Published Oct 29, 2020"Discovering this lost jam and its power felt like a reminder to keep in the moment and to trust ourselves —you just have to keep moving forward." This is how Suuns drummer, Liam O'Neill, describes "PRAY" — the centrepiece and standout track on his group's latest release, Fiction.
Clocking in at four-and-a-half minutes — making it the longest track on the EP — "PRAY" was recorded during the sessions for their third LP, 2016's Hold/Still, but was held off with the hopes that they could improve it later. The re-working of this jittery, unfolding, thumping anthem proved to be the impetus for this six-song release, as Suuns decided to pull together previously discarded tracks recorded live "off the floor" and liberally rework them. Even though most of the tracks were approached in the same manner, using elements taken into isolation to craft new compositions, Suuns seem to get an almost wholly different result from each piece of work.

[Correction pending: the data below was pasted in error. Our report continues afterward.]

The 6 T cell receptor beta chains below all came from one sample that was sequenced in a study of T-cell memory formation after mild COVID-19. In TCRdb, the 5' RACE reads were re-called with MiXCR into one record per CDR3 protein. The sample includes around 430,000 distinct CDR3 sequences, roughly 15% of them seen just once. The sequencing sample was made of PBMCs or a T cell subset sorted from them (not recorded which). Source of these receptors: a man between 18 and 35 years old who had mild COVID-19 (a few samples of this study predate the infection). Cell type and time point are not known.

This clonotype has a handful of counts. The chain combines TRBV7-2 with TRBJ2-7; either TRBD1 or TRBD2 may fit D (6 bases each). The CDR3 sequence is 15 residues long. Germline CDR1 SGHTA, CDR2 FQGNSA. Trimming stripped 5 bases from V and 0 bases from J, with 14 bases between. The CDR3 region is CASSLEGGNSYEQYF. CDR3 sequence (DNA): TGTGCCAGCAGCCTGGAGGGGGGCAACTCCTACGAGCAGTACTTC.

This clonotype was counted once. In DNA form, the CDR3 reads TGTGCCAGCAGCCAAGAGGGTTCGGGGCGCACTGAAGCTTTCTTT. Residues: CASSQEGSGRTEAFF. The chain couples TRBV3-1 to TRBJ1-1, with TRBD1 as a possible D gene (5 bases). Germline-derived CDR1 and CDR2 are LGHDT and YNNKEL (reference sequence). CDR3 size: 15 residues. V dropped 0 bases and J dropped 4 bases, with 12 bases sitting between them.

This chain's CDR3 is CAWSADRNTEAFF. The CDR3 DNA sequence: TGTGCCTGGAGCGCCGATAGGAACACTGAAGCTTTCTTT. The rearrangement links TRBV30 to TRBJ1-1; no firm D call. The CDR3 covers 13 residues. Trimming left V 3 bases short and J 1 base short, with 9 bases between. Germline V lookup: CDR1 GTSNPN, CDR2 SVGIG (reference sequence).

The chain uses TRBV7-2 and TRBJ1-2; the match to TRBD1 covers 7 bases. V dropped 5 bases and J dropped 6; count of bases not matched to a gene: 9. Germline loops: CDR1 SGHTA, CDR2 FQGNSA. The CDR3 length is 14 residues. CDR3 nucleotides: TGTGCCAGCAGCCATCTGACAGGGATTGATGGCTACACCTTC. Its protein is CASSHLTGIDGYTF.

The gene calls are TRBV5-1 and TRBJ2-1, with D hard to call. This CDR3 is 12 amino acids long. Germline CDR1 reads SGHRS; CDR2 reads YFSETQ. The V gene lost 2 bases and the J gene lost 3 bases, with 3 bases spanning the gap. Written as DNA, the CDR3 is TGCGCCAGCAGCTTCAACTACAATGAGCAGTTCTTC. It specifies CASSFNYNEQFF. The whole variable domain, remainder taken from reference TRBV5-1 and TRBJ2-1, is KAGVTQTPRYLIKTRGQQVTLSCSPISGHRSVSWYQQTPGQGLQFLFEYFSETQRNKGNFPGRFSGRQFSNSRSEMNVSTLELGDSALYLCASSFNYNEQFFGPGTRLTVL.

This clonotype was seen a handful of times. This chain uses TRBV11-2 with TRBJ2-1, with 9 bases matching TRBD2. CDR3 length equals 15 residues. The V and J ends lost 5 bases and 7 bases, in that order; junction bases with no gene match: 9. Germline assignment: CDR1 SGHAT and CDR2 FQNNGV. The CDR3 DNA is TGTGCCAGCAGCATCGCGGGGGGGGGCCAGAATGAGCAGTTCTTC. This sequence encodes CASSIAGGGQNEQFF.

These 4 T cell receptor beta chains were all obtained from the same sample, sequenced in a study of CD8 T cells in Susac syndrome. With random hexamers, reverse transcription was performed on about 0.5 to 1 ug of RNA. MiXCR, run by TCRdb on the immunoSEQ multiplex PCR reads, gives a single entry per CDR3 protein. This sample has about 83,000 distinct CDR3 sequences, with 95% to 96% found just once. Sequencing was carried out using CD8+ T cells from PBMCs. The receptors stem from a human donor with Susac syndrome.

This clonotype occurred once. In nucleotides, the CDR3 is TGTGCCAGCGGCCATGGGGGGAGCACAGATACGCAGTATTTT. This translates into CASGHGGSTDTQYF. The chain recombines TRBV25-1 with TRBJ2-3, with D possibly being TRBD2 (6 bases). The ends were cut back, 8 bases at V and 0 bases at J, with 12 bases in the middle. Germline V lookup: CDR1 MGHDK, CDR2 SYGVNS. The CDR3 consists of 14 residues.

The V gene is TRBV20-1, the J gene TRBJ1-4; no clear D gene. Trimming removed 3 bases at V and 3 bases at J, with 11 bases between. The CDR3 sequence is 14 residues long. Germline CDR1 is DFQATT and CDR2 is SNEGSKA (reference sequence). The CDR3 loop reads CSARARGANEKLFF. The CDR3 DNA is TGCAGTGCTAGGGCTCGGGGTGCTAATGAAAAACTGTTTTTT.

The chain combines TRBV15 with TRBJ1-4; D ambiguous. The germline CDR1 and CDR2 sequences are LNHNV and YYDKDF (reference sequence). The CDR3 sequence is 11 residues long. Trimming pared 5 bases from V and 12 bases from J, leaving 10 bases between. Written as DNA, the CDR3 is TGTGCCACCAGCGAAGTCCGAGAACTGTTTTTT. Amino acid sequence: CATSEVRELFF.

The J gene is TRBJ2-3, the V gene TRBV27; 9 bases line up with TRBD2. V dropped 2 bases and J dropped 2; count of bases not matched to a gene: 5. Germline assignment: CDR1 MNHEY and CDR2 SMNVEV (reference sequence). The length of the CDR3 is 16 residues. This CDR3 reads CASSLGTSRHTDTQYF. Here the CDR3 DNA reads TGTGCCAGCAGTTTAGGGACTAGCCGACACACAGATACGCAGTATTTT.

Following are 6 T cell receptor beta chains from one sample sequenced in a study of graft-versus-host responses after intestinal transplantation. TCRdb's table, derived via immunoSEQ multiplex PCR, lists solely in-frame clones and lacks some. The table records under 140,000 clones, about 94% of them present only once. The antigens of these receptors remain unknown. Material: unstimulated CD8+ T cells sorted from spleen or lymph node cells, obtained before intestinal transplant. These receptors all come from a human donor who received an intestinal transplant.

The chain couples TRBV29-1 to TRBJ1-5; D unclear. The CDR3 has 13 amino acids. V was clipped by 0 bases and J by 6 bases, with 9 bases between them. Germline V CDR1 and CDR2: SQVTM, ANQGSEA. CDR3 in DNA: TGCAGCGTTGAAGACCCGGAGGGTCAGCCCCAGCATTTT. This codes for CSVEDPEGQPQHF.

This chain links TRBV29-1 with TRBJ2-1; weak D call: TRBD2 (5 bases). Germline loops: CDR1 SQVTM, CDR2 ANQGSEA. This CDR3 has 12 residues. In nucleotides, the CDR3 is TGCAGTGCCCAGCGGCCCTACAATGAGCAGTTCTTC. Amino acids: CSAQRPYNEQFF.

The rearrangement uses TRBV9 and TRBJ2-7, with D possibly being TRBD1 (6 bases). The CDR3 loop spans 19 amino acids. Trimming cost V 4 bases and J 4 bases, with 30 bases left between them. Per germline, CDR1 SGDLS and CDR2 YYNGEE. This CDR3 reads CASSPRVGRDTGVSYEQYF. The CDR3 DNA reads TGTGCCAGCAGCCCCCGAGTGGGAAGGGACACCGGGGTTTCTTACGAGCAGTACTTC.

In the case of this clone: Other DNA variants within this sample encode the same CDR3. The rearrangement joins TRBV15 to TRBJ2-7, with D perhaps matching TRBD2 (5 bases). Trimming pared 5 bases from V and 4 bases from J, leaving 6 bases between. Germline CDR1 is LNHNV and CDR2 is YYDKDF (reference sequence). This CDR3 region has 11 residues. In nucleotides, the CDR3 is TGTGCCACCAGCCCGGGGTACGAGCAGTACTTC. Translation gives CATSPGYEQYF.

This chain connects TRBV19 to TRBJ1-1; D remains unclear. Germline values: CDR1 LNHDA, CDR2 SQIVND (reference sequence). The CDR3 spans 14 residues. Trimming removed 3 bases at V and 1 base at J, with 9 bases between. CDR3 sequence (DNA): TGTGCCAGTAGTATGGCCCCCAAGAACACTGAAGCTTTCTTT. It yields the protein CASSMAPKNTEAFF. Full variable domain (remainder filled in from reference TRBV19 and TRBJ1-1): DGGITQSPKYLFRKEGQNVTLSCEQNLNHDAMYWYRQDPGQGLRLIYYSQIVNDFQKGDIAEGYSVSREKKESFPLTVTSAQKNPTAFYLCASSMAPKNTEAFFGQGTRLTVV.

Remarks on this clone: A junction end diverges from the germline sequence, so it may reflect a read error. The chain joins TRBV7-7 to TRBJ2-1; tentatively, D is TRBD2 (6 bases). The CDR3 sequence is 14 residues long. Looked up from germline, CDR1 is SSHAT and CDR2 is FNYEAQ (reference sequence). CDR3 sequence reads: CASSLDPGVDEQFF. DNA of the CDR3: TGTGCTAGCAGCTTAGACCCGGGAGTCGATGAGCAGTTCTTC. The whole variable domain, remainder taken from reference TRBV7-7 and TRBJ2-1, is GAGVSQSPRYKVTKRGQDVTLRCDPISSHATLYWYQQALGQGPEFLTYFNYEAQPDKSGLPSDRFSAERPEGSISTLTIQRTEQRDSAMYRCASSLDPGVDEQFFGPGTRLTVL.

The EP's first two tracks, "LOOK" and "BREATHE," both come off shapeless, noisy and free-form, with the former relying on space and ambience while the latter (featuring frequent collaborators Jerusalem in My Heart) uses a muscular sitar to craft their most rock-and-roll riffage to date. The title track is a dusty, county-esque stomper, featuring backmasked vocals, while "DEATH" gives Lightning Dust's Amber Webber a heavy crumble of distortion to croon over. Closing the EP with a cover of "Trouble Every Day" from the Mothers of Invention's 1966 debut Freak Out! features vocalist/guitarist Ben Shemie speak-growling the lyrics over spacy synth knob-turners.
Although FICTION feels and sounds like more of an experiment than it does an important part of their discography, there's no way to deny that these six tracks demonstrate Suuns' willingness to mess with the way they approach their craft, giving the listener a beacon of hope for future works. (Secret City)